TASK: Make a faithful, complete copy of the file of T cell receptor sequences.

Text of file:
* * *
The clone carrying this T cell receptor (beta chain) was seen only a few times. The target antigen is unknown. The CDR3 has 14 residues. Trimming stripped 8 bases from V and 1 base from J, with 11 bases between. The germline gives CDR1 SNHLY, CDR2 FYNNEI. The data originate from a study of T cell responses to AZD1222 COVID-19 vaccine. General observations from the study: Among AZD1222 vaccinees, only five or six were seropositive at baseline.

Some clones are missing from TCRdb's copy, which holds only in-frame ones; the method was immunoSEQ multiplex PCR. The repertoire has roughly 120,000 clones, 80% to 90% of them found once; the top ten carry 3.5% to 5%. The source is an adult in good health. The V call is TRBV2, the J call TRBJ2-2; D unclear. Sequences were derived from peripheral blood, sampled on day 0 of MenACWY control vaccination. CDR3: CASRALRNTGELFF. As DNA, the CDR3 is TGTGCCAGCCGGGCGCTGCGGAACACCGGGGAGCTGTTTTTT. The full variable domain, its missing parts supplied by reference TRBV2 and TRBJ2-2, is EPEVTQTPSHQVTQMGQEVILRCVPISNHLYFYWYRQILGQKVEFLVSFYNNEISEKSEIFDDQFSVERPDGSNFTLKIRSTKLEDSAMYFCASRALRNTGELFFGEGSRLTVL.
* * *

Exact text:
The clone carrying this T cell receptor (beta chain) was seen only a few times. The target antigen is unknown. The CDR3 has 14 residues. Trimming stripped 8 bases from V and 1 base from J, with 11 bases between. The germline gives CDR1 SNHLY, CDR2 FYNNEI. The data originate from a study of T cell responses to AZD1222 COVID-19 vaccine. General observations from the study: Among AZD1222 vaccinees, only five or six were seropositive at baseline.

Some clones are missing from TCRdb's copy, which holds only in-frame ones; the method was immunoSEQ multiplex PCR. The repertoire has roughly 120,000 clones, 80% to 90% of them found once; the top ten carry 3.5% to 5%. The source is an adult in good health. The V call is TRBV2, the J call TRBJ2-2; D unclear. Sequences were derived from peripheral blood, sampled on day 0 of MenACWY control vaccination. CDR3: CASRALRNTGELFF. As DNA, the CDR3 is TGTGCCAGCCGGGCGCTGCGGAACACCGGGGAGCTGTTTTTT. The full variable domain, its missing parts supplied by reference TRBV2 and TRBJ2-2, is EPEVTQTPSHQVTQMGQEVILRCVPISNHLYFYWYRQILGQKVEFLVSFYNNEISEKSEIFDDQFSVERPDGSNFTLKIRSTKLEDSAMYFCASRALRNTGELFFGEGSRLTVL.